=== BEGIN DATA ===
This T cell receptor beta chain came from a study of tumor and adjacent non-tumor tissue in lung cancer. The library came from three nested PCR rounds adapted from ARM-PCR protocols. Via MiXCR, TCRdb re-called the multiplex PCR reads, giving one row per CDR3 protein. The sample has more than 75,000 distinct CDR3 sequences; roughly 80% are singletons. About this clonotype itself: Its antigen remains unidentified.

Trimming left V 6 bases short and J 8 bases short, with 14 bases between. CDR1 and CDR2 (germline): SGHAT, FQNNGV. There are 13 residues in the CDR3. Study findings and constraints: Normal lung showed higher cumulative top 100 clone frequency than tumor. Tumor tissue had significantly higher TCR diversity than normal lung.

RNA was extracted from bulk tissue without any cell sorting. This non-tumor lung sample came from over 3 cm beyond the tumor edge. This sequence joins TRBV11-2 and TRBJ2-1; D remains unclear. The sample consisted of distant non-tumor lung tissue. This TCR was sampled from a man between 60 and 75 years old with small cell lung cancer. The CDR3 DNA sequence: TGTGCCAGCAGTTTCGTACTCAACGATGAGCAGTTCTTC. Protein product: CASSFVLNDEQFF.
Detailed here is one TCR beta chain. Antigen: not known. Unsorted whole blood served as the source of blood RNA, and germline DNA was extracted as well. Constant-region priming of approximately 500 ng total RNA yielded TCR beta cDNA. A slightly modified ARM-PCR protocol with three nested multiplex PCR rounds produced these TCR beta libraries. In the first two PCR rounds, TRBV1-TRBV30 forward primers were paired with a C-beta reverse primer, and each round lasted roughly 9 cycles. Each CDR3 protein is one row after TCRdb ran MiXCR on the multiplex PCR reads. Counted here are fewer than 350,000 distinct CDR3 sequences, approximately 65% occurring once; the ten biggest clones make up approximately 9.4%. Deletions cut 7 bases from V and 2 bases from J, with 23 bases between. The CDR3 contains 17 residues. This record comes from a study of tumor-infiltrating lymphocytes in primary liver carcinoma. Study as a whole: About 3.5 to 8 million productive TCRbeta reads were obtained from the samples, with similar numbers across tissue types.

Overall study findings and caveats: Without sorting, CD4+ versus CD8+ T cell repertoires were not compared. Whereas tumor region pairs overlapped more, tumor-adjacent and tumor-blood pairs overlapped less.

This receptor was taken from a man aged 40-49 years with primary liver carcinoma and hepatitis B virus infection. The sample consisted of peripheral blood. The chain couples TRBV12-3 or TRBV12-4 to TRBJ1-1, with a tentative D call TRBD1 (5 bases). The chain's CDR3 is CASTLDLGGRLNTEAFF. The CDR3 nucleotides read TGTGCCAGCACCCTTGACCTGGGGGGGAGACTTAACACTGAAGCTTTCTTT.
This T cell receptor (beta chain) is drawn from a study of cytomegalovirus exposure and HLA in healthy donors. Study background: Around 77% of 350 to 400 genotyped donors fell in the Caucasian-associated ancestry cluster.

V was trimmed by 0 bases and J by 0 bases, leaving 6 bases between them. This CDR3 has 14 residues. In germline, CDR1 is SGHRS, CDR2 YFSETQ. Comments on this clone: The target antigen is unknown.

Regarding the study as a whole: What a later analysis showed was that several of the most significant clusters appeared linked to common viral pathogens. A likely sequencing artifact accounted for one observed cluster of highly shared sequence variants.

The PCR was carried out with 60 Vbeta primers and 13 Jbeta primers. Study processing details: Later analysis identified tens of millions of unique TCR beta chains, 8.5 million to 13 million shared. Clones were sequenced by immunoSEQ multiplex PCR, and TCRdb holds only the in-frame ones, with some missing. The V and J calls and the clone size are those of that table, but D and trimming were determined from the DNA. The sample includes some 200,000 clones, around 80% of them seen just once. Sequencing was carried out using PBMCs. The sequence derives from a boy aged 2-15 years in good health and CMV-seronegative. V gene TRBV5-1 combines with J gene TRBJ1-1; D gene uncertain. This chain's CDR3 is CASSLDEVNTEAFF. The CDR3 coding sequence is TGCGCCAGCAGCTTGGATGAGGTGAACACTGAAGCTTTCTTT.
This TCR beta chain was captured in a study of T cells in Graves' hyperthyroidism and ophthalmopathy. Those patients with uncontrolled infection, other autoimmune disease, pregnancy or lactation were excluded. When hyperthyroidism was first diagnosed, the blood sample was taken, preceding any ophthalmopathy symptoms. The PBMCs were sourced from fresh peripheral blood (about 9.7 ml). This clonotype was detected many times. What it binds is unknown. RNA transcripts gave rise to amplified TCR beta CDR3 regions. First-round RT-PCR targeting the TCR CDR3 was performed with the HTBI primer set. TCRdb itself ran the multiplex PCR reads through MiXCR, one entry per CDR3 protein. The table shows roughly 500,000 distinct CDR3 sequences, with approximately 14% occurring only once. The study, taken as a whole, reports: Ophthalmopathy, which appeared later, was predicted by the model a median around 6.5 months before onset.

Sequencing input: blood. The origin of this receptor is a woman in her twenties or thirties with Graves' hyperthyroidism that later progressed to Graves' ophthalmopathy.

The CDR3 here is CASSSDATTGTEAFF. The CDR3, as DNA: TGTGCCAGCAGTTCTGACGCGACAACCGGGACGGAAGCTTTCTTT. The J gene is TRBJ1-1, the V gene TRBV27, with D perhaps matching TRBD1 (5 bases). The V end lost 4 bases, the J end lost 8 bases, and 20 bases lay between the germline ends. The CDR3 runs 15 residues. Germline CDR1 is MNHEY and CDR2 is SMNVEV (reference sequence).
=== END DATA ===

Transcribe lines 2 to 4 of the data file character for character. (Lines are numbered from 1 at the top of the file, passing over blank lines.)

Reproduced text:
Trimming left V 6 bases short and J 8 bases short, with 14 bases between. CDR1 and CDR2 (germline): SGHAT, FQNNGV. There are 13 residues in the CDR3. Study findings and constraints: Normal lung showed higher cumulative top 100 clone frequency than tumor. Tumor tissue had significantly higher TCR diversity than normal lung.

RNA was extracted from bulk tissue without any cell sorting. This non-tumor lung sample came from over 3 cm beyond the tumor edge. This sequence joins TRBV11-2 and TRBJ2-1; D remains unclear. The sample consisted of distant non-tumor lung tissue. This TCR was sampled from a man between 60 and 75 years old with small cell lung cancer. The CDR3 DNA sequence: TGTGCCAGCAGTTTCGTACTCAACGATGAGCAGTTCTTC. Protein product: CASSFVLNDEQFF.
Detailed here is one TCR beta chain. Antigen: not known. Unsorted whole blood served as the source of blood RNA, and germline DNA was extracted as well. Constant-region priming of approximately 500 ng total RNA yielded TCR beta cDNA. A slightly modified ARM-PCR protocol with three nested multiplex PCR rounds produced these TCR beta libraries. In the first two PCR rounds, TRBV1-TRBV30 forward primers were paired with a C-beta reverse primer, and each round lasted roughly 9 cycles. Each CDR3 protein is one row after TCRdb ran MiXCR on the multiplex PCR reads. Counted here are fewer than 350,000 distinct CDR3 sequences, approximately 65% occurring once; the ten biggest clones make up approximately 9.4%. Deletions cut 7 bases from V and 2 bases from J, with 23 bases between. The CDR3 contains 17 residues. This record comes from a study of tumor-infiltrating lymphocytes in primary liver carcinoma. Study as a whole: About 3.5 to 8 million productive TCRbeta reads were obtained from the samples, with similar numbers across tissue types.